Adrienne Zihlman's PhD (1967) is in palaeoanthropology, (via Washburn). Her dissertation was on bipedalism within the frame of Man the Hunter. Her main work involves Woman the Gatherer. This image stemmed from Linton's arguments against Man the Hunter and in favor of hominization related to lengthening infant dependency tied with increased women's foraging. It suggest the existence of variable-length consort-like relationships over permanent pair bonds, and postulates the first tools as cultural inventions for women's foraging, not weapons for men's hunting. From this image, Zihlman argues for chimpanzee models of several key transitional figures. This generates a different proposal about the process of hominization, one involving gradual, mosaic-like, complex changes rather than abrupt, simple ones. The fate of Woman the Gatherer may suggest why women rarely create stories: dismissal or misreading came from certain men, while a more normal response, came from feminists or women colleagues. The difference suggests social processes rather than scientific rationality.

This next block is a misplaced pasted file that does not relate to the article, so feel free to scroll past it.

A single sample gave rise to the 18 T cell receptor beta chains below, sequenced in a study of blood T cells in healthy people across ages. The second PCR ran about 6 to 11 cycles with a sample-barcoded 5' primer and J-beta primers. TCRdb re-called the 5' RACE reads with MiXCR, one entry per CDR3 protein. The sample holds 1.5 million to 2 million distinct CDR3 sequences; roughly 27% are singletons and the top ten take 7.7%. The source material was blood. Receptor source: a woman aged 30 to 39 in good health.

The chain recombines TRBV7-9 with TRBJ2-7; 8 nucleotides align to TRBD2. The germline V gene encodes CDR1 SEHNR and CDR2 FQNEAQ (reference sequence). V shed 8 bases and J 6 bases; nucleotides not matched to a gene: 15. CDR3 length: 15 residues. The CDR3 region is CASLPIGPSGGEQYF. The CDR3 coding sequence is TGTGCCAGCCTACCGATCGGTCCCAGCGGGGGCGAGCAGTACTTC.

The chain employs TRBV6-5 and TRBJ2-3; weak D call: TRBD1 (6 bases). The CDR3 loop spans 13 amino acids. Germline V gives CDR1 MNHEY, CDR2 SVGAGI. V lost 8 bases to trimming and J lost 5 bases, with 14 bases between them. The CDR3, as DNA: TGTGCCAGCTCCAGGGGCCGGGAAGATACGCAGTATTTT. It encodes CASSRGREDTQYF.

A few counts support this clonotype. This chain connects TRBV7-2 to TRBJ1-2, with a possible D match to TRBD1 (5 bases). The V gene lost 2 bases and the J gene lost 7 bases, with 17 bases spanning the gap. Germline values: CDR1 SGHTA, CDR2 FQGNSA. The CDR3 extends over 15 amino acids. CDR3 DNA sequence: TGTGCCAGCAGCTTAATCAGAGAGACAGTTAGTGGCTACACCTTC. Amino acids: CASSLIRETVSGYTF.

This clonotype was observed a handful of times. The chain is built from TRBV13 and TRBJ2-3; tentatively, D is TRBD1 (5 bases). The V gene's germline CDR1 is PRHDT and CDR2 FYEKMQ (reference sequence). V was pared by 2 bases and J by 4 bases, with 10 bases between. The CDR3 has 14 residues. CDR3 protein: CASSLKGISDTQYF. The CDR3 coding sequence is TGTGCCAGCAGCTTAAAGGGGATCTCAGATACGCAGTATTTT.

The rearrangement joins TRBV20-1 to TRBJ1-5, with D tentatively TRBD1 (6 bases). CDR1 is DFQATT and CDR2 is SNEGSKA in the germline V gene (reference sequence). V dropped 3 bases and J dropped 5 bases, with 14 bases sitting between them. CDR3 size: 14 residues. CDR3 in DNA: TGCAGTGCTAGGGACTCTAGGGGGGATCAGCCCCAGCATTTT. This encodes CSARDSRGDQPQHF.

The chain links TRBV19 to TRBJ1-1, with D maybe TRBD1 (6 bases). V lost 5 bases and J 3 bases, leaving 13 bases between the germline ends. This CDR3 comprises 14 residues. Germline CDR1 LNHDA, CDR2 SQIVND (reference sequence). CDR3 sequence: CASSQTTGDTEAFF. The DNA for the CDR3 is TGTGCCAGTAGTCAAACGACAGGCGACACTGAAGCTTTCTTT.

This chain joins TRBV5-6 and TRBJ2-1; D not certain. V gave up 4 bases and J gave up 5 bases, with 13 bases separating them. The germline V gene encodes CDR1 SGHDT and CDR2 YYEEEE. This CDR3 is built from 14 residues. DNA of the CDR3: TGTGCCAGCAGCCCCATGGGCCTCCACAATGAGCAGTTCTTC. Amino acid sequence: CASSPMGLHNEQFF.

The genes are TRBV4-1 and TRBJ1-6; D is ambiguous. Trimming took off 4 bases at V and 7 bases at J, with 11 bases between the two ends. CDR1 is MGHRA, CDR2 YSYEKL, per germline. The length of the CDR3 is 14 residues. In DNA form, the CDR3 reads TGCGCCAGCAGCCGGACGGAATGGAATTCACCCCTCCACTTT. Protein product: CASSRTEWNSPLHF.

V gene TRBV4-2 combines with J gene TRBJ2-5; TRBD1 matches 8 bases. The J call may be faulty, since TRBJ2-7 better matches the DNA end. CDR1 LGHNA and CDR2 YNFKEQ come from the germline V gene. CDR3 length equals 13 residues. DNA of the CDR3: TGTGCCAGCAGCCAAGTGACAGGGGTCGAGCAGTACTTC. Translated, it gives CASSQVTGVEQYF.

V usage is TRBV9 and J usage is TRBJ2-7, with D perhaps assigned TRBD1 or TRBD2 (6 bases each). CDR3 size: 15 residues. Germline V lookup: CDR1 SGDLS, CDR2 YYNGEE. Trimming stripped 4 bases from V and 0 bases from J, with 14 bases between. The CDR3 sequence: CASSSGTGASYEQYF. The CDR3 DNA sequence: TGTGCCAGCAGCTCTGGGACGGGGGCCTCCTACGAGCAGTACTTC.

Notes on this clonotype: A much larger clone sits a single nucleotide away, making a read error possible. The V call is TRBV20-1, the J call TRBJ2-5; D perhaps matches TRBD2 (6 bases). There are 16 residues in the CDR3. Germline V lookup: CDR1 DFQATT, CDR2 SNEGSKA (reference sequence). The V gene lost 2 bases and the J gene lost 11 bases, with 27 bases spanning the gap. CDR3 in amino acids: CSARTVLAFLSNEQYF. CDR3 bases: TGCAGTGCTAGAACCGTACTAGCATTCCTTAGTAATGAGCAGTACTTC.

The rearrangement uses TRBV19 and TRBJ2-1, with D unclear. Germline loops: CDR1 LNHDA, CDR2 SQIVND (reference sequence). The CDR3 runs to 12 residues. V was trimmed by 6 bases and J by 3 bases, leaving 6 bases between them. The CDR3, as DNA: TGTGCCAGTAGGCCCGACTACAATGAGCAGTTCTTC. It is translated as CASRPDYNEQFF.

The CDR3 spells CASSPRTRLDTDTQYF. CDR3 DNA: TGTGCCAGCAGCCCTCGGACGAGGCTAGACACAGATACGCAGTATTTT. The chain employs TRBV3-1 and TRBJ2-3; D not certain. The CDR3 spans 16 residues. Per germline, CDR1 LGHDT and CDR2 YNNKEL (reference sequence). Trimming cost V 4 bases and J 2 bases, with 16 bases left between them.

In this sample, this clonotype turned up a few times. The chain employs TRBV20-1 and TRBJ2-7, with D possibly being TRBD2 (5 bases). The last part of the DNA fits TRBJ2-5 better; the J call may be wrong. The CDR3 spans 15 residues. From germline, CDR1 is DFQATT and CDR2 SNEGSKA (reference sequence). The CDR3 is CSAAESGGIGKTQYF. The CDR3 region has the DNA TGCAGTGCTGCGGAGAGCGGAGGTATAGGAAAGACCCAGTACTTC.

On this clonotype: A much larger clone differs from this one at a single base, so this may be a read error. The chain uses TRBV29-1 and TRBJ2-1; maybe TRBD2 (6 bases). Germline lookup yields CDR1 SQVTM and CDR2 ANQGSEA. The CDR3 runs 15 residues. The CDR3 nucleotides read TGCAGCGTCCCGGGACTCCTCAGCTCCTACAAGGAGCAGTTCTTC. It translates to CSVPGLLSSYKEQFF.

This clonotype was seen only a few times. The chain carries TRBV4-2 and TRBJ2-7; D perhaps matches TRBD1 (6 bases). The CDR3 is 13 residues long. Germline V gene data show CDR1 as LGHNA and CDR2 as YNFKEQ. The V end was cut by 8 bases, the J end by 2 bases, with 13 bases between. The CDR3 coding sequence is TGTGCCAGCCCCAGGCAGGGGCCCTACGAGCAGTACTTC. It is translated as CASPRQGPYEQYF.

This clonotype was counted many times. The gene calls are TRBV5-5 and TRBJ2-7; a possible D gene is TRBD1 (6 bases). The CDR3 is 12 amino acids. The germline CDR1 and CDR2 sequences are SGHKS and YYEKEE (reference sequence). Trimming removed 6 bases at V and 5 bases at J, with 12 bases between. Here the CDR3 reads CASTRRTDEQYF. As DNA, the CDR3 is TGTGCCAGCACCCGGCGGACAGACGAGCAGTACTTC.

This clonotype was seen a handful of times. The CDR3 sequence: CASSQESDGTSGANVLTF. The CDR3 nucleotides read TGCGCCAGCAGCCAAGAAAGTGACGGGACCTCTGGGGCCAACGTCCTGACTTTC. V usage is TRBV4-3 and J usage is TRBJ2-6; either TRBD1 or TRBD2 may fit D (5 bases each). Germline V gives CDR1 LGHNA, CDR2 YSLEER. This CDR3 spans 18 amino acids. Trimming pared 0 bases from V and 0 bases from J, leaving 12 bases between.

Sarah Blaffer Hrdy adopts sociobiology, reflecting her studies with DeVore, an ex-Washburn student, and her connections with Trivers and Wilson, insisting that it facilitates female-centered accounts of primate lives. Her work can be positioned within the '70s-'80s sexual politics of reproduction, when images of woman as natural mothers declined, while reproductive politics intensified, culminating in reproductive technologies. Who "owns" female orgasm has been critical because as a pleasurable end in itself, it can authorize images of agency over receptivity. Hrdy argued that the function of female orgasm is as neither byproduct of male adaptation nor essential to conception, but simply as sexual pleasure. In addition, females' capacity for multiple orgasm makes them effectively sexually insatiable; this may have made female life safer, because abundant sex and dubious but possible paternity keep males less aggressive. Hrdy's image offers agency to only some women, because the connotations of female sexual pleasure vary across cultures. It is also an image of male-female differences as inevitable and competitive. Differential egg and sperm size makes females the limiting resource, so female competition over food determines much else and males act in relation to females.